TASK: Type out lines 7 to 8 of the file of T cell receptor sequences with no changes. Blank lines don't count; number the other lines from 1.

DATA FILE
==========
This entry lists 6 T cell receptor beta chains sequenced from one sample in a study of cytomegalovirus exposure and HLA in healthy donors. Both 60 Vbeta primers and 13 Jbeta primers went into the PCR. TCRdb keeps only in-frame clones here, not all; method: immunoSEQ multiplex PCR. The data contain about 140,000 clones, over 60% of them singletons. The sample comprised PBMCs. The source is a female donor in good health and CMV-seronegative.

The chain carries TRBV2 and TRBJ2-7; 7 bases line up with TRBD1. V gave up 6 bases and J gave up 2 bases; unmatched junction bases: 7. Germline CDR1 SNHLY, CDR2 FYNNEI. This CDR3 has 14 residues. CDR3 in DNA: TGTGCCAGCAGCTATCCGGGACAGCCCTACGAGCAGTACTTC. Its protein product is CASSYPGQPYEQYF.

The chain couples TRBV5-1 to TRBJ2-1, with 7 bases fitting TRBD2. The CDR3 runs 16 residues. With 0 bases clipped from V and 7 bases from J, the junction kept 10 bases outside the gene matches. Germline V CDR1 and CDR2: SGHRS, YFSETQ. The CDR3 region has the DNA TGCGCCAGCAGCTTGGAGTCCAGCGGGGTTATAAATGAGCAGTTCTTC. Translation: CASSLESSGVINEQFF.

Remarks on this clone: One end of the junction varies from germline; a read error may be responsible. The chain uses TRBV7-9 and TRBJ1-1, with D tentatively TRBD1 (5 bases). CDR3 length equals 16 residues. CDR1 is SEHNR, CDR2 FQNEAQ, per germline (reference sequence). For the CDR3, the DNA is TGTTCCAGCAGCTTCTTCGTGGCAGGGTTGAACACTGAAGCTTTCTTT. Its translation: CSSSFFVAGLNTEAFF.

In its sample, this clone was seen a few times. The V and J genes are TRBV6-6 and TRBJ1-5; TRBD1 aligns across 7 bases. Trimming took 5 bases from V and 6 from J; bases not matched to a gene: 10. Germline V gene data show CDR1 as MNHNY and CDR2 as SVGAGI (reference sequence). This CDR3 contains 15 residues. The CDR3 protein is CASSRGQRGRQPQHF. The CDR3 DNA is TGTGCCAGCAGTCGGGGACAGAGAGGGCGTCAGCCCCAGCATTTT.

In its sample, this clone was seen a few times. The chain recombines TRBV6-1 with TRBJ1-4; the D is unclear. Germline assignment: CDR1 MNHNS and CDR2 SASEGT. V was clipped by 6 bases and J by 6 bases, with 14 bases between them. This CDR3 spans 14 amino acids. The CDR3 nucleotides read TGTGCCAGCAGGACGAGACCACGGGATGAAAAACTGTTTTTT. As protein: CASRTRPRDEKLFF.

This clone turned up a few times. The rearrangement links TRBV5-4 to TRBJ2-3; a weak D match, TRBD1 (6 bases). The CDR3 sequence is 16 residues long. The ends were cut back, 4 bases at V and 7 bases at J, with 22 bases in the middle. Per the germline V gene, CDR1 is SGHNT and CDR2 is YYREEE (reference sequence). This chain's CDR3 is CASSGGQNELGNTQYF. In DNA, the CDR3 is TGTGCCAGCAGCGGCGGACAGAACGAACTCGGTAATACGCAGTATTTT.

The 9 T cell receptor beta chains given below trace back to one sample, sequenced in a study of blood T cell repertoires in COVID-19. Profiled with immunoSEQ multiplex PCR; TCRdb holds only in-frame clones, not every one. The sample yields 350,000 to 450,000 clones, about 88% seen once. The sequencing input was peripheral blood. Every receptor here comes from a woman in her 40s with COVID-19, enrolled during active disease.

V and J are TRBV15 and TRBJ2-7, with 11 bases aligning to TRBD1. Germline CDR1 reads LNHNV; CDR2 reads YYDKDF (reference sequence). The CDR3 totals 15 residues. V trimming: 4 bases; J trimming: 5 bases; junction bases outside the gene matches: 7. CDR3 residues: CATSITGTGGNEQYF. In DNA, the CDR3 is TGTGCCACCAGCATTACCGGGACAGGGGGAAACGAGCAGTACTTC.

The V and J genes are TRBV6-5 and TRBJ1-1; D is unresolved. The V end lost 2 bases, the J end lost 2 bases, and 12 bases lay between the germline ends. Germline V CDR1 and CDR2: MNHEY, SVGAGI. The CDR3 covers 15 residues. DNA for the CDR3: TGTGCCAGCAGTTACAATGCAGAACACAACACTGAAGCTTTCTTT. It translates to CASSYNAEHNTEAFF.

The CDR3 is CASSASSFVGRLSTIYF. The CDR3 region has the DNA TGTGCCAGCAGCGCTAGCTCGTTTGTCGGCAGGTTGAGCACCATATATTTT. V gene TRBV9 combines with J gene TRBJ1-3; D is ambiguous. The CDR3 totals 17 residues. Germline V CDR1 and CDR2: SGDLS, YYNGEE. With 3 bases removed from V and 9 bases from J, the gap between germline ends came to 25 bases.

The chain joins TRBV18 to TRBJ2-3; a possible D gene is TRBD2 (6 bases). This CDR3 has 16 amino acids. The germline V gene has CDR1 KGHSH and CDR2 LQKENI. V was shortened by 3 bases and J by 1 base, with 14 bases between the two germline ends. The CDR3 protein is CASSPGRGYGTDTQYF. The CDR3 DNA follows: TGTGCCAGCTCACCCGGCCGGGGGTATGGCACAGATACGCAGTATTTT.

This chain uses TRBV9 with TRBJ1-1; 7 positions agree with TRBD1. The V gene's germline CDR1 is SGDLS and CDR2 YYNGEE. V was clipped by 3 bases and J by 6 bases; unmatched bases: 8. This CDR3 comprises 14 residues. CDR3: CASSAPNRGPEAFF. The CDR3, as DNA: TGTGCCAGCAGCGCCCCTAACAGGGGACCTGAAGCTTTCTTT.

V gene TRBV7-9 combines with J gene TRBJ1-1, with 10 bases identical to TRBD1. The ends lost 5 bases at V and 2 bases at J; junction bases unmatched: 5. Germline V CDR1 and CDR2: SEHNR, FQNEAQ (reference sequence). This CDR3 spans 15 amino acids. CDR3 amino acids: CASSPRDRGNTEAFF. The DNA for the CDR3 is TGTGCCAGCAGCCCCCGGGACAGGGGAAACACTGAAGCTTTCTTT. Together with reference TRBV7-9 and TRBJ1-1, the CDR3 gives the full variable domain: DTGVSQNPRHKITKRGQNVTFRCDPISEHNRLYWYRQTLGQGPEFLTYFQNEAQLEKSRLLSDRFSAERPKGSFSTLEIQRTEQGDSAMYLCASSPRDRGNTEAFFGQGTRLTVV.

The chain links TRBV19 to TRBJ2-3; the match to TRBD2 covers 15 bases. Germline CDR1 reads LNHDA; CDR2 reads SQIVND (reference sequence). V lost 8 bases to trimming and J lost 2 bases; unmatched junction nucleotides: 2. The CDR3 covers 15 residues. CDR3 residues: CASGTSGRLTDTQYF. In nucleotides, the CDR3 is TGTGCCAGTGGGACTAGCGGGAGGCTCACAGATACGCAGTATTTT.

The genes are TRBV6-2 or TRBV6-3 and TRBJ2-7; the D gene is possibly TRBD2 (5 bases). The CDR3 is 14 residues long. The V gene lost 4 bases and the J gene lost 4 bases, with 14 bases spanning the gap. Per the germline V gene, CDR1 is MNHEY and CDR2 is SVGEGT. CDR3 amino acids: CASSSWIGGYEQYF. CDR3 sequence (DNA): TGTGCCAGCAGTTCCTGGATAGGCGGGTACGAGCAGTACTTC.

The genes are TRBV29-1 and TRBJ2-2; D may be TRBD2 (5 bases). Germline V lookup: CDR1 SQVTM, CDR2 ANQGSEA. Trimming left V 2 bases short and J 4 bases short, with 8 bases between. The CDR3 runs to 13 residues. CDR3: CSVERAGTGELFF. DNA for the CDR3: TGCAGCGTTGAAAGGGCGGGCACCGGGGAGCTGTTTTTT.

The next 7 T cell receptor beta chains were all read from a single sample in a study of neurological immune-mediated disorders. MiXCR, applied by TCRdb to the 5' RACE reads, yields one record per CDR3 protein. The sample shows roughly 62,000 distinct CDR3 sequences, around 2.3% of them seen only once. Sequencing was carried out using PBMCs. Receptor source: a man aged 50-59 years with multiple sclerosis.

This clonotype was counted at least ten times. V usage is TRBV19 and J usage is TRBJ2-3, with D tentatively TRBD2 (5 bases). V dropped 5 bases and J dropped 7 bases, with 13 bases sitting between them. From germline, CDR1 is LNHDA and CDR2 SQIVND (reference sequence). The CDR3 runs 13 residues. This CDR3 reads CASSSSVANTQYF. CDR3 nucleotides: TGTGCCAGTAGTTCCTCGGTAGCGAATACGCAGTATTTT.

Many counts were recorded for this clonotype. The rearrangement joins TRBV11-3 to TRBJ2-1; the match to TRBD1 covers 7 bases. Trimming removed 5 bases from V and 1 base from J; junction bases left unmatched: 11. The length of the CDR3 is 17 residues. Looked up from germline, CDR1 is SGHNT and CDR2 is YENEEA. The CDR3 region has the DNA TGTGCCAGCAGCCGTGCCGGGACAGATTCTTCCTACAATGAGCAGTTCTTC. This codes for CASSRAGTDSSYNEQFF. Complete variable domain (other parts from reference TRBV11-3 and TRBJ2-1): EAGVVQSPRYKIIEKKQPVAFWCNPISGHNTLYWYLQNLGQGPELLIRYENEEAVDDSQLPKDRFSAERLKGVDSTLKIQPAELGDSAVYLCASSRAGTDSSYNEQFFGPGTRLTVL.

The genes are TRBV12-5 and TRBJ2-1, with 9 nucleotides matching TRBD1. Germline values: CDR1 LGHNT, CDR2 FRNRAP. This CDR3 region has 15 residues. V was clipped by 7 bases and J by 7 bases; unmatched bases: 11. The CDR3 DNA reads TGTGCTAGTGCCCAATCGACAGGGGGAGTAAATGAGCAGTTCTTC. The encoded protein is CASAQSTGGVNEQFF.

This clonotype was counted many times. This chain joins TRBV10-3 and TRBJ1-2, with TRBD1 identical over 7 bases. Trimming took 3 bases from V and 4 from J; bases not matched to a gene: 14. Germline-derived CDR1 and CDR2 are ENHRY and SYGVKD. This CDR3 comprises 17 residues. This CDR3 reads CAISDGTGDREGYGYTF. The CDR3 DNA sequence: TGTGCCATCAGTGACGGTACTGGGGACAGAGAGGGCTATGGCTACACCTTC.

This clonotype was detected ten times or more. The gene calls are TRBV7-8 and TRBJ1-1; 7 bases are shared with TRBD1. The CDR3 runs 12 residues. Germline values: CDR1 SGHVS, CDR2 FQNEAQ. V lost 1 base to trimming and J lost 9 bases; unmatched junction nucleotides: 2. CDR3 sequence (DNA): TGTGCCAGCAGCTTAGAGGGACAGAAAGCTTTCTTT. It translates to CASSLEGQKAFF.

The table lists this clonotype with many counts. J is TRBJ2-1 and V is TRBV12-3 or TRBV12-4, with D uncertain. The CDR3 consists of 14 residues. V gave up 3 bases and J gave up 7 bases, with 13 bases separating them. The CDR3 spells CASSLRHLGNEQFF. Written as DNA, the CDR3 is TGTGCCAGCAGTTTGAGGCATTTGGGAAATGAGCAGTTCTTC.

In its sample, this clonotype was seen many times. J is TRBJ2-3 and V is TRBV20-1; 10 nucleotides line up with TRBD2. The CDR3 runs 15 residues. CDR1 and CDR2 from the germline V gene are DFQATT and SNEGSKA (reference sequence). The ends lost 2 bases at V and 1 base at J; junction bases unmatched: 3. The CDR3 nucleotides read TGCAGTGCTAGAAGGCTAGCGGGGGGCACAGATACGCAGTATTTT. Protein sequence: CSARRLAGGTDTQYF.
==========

This clone turned up a few times. The rearrangement links TRBV5-4 to TRBJ2-3; a weak D match, TRBD1 (6 bases). The CDR3 sequence is 16 residues long. The ends were cut back, 4 bases at V and 7 bases at J, with 22 bases in the middle. Per the germline V gene, CDR1 is SGHNT and CDR2 is YYREEE (reference sequence). This chain's CDR3 is CASSGGQNELGNTQYF. In DNA, the CDR3 is TGTGCCAGCAGCGGCGGACAGAACGAACTCGGTAATACGCAGTATTTT.

The 9 T cell receptor beta chains given below trace back to one sample, sequenced in a study of blood T cell repertoires in COVID-19. Profiled with immunoSEQ multiplex PCR; TCRdb holds only in-frame clones, not every one. The sample yields 350,000 to 450,000 clones, about 88% seen once. The sequencing input was peripheral blood. Every receptor here comes from a woman in her 40s with COVID-19, enrolled during active disease.